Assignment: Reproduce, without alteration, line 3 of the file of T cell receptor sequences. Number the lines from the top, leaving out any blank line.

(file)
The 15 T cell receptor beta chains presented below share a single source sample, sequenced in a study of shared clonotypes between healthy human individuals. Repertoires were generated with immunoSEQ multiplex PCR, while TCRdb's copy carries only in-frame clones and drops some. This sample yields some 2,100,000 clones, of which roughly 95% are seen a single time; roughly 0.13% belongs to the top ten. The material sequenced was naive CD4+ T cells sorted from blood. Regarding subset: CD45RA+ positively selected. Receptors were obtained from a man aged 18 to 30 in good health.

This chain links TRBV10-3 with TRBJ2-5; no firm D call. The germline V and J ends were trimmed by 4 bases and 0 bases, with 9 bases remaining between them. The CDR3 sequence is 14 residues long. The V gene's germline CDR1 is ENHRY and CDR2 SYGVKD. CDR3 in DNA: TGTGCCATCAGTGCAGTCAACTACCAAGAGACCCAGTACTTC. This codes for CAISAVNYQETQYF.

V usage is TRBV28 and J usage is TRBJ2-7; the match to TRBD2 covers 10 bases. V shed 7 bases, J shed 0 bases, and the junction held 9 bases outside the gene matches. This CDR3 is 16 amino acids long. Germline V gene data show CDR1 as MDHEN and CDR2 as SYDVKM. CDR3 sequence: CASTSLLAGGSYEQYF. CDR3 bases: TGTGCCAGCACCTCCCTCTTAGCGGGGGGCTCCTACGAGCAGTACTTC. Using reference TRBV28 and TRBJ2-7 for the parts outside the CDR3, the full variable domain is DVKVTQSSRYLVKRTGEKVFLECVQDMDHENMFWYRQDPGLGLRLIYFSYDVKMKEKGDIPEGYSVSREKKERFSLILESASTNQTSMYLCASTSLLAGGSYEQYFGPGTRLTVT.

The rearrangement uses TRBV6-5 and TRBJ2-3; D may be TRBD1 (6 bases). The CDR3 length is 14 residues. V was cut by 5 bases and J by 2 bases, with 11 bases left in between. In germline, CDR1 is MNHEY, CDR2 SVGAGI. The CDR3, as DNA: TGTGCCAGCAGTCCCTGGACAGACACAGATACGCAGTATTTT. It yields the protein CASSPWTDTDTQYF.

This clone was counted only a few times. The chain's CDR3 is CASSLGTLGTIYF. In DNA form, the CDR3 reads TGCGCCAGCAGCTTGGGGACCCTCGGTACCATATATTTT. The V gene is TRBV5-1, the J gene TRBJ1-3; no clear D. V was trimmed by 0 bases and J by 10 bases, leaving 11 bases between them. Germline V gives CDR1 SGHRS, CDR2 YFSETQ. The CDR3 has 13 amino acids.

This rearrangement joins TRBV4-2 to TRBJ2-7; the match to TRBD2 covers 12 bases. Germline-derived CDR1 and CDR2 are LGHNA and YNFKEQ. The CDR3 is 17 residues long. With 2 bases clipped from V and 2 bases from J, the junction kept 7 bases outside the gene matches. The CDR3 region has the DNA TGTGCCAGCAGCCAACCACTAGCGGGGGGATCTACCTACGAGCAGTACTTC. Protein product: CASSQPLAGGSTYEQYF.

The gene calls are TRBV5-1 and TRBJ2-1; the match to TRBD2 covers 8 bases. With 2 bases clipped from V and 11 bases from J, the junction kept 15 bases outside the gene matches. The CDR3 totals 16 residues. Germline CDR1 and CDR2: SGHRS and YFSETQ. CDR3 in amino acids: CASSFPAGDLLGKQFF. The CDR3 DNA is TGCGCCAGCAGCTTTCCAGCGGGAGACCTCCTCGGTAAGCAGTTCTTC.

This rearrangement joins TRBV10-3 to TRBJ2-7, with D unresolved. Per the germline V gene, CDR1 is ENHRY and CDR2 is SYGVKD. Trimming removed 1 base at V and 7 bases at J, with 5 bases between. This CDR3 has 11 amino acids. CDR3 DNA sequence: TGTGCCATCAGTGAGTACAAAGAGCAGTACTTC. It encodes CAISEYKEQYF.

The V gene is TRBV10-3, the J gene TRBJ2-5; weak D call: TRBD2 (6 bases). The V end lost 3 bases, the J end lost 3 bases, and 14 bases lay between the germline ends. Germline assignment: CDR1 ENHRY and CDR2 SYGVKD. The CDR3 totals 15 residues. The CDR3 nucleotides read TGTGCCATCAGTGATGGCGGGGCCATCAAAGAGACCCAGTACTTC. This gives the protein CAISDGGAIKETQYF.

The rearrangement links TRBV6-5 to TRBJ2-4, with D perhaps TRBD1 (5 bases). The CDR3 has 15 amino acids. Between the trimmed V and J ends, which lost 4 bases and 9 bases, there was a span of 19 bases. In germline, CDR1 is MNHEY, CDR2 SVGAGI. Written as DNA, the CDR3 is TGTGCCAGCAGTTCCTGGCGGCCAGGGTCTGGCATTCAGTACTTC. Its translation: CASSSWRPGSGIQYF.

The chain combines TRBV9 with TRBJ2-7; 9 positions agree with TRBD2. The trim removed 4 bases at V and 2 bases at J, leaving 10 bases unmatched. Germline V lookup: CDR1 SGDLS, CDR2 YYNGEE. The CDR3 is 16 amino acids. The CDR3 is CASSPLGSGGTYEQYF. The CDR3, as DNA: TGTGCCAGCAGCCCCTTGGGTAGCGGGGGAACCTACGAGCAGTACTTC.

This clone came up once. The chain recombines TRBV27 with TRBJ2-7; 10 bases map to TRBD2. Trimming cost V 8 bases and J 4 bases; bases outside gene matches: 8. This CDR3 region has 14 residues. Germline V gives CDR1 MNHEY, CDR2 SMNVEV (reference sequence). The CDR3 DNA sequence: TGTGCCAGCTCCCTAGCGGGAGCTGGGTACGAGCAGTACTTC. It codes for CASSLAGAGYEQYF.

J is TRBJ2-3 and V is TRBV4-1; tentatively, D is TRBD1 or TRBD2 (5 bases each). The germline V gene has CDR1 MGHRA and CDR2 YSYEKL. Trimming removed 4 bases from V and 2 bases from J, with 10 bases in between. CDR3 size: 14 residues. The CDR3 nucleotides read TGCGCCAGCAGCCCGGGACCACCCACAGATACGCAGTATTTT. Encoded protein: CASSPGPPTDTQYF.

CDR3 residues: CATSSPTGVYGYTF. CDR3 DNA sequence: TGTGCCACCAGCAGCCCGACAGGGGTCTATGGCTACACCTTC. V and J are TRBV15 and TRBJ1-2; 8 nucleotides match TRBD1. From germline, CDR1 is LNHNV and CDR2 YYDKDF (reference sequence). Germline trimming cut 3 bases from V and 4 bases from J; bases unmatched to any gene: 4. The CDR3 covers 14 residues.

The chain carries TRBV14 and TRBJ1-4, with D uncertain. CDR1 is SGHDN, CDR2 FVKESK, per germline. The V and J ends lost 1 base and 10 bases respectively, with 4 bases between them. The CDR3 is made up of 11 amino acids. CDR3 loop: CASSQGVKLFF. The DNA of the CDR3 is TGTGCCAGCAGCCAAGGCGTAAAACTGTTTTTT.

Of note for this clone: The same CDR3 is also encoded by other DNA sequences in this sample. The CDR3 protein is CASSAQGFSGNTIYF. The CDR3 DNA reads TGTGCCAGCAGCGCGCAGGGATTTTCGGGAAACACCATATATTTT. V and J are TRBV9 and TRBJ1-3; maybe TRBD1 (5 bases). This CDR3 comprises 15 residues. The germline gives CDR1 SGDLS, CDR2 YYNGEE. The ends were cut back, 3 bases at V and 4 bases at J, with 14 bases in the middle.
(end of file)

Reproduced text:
V usage is TRBV28 and J usage is TRBJ2-7; the match to TRBD2 covers 10 bases. V shed 7 bases, J shed 0 bases, and the junction held 9 bases outside the gene matches. This CDR3 is 16 amino acids long. Germline V gene data show CDR1 as MDHEN and CDR2 as SYDVKM. CDR3 sequence: CASTSLLAGGSYEQYF. CDR3 bases: TGTGCCAGCACCTCCCTCTTAGCGGGGGGCTCCTACGAGCAGTACTTC. Using reference TRBV28 and TRBJ2-7 for the parts outside the CDR3, the full variable domain is DVKVTQSSRYLVKRTGEKVFLECVQDMDHENMFWYRQDPGLGLRLIYFSYDVKMKEKGDIPEGYSVSREKKERFSLILESASTNQTSMYLCASTSLLAGGSYEQYFGPGTRLTVT.